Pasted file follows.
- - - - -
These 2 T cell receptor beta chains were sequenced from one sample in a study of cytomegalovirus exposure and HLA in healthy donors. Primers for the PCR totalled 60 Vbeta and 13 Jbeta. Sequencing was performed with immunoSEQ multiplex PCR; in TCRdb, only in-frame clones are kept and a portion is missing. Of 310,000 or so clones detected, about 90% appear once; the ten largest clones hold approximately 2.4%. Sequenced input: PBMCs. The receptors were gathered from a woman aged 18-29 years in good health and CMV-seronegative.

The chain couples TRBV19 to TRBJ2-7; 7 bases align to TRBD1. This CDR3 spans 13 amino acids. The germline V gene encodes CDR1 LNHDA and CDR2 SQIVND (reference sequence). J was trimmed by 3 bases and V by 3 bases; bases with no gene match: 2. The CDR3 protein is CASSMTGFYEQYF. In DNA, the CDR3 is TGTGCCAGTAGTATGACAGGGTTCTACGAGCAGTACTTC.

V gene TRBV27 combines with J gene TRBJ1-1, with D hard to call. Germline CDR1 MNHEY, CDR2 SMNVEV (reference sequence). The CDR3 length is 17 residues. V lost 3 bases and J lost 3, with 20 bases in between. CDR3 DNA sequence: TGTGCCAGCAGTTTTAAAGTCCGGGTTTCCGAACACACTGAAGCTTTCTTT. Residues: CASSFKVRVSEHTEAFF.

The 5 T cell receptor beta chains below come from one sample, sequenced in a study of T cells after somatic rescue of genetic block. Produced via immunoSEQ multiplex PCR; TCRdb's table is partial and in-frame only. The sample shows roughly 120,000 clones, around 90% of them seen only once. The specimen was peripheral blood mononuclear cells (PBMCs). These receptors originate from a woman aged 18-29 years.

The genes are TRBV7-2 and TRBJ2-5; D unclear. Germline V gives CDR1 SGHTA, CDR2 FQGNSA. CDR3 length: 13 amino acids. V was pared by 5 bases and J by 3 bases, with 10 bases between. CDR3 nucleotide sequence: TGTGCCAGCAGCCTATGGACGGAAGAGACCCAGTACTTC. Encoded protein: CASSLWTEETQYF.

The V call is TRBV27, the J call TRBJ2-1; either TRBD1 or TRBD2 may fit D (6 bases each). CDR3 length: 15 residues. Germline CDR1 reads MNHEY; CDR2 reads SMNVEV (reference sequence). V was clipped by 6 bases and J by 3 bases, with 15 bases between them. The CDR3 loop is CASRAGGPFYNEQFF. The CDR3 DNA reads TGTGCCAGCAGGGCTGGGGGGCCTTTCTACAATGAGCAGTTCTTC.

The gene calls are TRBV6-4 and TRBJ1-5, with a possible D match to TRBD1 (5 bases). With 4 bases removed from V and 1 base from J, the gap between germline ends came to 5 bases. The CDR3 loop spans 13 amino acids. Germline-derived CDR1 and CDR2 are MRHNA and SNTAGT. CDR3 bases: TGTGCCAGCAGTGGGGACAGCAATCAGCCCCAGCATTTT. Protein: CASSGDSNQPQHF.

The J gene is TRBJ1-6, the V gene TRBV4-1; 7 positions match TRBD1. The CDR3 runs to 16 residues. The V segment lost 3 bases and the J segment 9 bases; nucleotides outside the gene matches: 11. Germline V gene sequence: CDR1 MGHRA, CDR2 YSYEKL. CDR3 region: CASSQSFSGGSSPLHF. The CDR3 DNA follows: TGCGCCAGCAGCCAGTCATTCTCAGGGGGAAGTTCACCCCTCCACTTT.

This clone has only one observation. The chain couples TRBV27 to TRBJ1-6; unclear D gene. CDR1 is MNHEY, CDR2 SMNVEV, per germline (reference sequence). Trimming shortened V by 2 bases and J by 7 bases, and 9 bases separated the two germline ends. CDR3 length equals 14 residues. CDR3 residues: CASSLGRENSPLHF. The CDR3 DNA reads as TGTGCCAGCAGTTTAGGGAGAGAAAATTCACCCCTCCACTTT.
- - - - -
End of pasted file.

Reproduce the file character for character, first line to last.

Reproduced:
These 2 T cell receptor beta chains were sequenced from one sample in a study of cytomegalovirus exposure and HLA in healthy donors. Primers for the PCR totalled 60 Vbeta and 13 Jbeta. Sequencing was performed with immunoSEQ multiplex PCR; in TCRdb, only in-frame clones are kept and a portion is missing. Of 310,000 or so clones detected, about 90% appear once; the ten largest clones hold approximately 2.4%. Sequenced input: PBMCs. The receptors were gathered from a woman aged 18-29 years in good health and CMV-seronegative.

The chain couples TRBV19 to TRBJ2-7; 7 bases align to TRBD1. This CDR3 spans 13 amino acids. The germline V gene encodes CDR1 LNHDA and CDR2 SQIVND (reference sequence). J was trimmed by 3 bases and V by 3 bases; bases with no gene match: 2. The CDR3 protein is CASSMTGFYEQYF. In DNA, the CDR3 is TGTGCCAGTAGTATGACAGGGTTCTACGAGCAGTACTTC.

V gene TRBV27 combines with J gene TRBJ1-1, with D hard to call. Germline CDR1 MNHEY, CDR2 SMNVEV (reference sequence). The CDR3 length is 17 residues. V lost 3 bases and J lost 3, with 20 bases in between. CDR3 DNA sequence: TGTGCCAGCAGTTTTAAAGTCCGGGTTTCCGAACACACTGAAGCTTTCTTT. Residues: CASSFKVRVSEHTEAFF.

The 5 T cell receptor beta chains below come from one sample, sequenced in a study of T cells after somatic rescue of genetic block. Produced via immunoSEQ multiplex PCR; TCRdb's table is partial and in-frame only. The sample shows roughly 120,000 clones, around 90% of them seen only once. The specimen was peripheral blood mononuclear cells (PBMCs). These receptors originate from a woman aged 18-29 years.

The genes are TRBV7-2 and TRBJ2-5; D unclear. Germline V gives CDR1 SGHTA, CDR2 FQGNSA. CDR3 length: 13 amino acids. V was pared by 5 bases and J by 3 bases, with 10 bases between. CDR3 nucleotide sequence: TGTGCCAGCAGCCTATGGACGGAAGAGACCCAGTACTTC. Encoded protein: CASSLWTEETQYF.

The V call is TRBV27, the J call TRBJ2-1; either TRBD1 or TRBD2 may fit D (6 bases each). CDR3 length: 15 residues. Germline CDR1 reads MNHEY; CDR2 reads SMNVEV (reference sequence). V was clipped by 6 bases and J by 3 bases, with 15 bases between them. The CDR3 loop is CASRAGGPFYNEQFF. The CDR3 DNA reads TGTGCCAGCAGGGCTGGGGGGCCTTTCTACAATGAGCAGTTCTTC.

The gene calls are TRBV6-4 and TRBJ1-5, with a possible D match to TRBD1 (5 bases). With 4 bases removed from V and 1 base from J, the gap between germline ends came to 5 bases. The CDR3 loop spans 13 amino acids. Germline-derived CDR1 and CDR2 are MRHNA and SNTAGT. CDR3 bases: TGTGCCAGCAGTGGGGACAGCAATCAGCCCCAGCATTTT. Protein: CASSGDSNQPQHF.

The J gene is TRBJ1-6, the V gene TRBV4-1; 7 positions match TRBD1. The CDR3 runs to 16 residues. The V segment lost 3 bases and the J segment 9 bases; nucleotides outside the gene matches: 11. Germline V gene sequence: CDR1 MGHRA, CDR2 YSYEKL. CDR3 region: CASSQSFSGGSSPLHF. The CDR3 DNA follows: TGCGCCAGCAGCCAGTCATTCTCAGGGGGAAGTTCACCCCTCCACTTT.

This clone has only one observation. The chain couples TRBV27 to TRBJ1-6; unclear D gene. CDR1 is MNHEY, CDR2 SMNVEV, per germline (reference sequence). Trimming shortened V by 2 bases and J by 7 bases, and 9 bases separated the two germline ends. CDR3 length equals 14 residues. CDR3 residues: CASSLGRENSPLHF. The CDR3 DNA reads as TGTGCCAGCAGTTTAGGGAGAGAAAATTCACCCCTCCACTTT.